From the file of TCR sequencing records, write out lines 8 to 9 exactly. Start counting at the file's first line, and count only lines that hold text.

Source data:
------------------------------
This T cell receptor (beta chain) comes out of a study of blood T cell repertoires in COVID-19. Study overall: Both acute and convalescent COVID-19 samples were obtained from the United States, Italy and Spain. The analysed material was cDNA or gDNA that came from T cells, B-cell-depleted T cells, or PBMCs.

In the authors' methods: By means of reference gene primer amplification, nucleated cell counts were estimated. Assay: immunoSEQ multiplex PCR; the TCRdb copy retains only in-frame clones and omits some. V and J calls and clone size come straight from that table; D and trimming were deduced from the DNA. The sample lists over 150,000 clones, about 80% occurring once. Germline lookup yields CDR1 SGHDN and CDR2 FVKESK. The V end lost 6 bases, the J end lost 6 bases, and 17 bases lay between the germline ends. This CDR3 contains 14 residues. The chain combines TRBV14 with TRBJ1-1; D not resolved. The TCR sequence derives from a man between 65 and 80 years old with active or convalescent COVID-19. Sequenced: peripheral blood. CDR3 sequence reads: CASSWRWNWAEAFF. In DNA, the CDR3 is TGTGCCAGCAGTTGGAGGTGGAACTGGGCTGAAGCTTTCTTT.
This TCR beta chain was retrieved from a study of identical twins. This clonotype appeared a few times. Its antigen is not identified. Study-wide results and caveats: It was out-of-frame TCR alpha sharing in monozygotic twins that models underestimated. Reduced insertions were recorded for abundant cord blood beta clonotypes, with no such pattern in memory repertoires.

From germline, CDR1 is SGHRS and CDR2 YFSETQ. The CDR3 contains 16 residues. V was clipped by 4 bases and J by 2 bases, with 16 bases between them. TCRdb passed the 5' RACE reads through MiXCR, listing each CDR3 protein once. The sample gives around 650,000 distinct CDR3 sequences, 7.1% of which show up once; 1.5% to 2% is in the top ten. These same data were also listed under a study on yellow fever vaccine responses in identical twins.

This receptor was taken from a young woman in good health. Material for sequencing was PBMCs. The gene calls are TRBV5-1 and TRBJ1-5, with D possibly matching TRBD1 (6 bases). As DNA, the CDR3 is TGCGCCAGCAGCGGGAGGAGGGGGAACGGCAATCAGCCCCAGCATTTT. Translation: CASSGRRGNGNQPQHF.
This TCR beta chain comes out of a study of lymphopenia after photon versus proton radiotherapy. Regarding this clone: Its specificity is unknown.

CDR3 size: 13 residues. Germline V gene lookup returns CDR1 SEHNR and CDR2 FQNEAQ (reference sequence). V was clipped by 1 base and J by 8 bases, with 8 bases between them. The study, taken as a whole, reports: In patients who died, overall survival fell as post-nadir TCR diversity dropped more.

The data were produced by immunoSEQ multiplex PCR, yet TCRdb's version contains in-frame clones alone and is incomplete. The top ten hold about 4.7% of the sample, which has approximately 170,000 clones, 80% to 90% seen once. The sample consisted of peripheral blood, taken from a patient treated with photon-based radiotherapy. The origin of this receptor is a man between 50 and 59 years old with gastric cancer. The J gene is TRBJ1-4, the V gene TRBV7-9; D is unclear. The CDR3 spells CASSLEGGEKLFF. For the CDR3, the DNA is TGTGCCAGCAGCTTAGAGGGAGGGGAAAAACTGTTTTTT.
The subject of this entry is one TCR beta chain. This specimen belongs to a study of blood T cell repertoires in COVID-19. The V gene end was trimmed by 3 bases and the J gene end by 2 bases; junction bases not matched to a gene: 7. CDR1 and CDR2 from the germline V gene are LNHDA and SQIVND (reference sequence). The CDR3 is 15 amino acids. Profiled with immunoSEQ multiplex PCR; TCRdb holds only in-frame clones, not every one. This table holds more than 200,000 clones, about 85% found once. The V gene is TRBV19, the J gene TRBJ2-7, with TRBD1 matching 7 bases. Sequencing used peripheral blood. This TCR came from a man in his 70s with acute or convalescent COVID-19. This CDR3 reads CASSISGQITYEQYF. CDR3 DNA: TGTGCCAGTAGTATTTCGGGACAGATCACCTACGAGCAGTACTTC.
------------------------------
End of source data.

The data were produced by immunoSEQ multiplex PCR, yet TCRdb's version contains in-frame clones alone and is incomplete. The top ten hold about 4.7% of the sample, which has approximately 170,000 clones, 80% to 90% seen once. The sample consisted of peripheral blood, taken from a patient treated with photon-based radiotherapy. The origin of this receptor is a man between 50 and 59 years old with gastric cancer. The J gene is TRBJ1-4, the V gene TRBV7-9; D is unclear. The CDR3 spells CASSLEGGEKLFF. For the CDR3, the DNA is TGTGCCAGCAGCTTAGAGGGAGGGGAAAAACTGTTTTTT.
The subject of this entry is one TCR beta chain. This specimen belongs to a study of blood T cell repertoires in COVID-19. The V gene end was trimmed by 3 bases and the J gene end by 2 bases; junction bases not matched to a gene: 7. CDR1 and CDR2 from the germline V gene are LNHDA and SQIVND (reference sequence). The CDR3 is 15 amino acids. Profiled with immunoSEQ multiplex PCR; TCRdb holds only in-frame clones, not every one. This table holds more than 200,000 clones, about 85% found once. The V gene is TRBV19, the J gene TRBJ2-7, with TRBD1 matching 7 bases. Sequencing used peripheral blood. This TCR came from a man in his 70s with acute or convalescent COVID-19. This CDR3 reads CASSISGQITYEQYF. CDR3 DNA: TGTGCCAGTAGTATTTCGGGACAGATCACCTACGAGCAGTACTTC.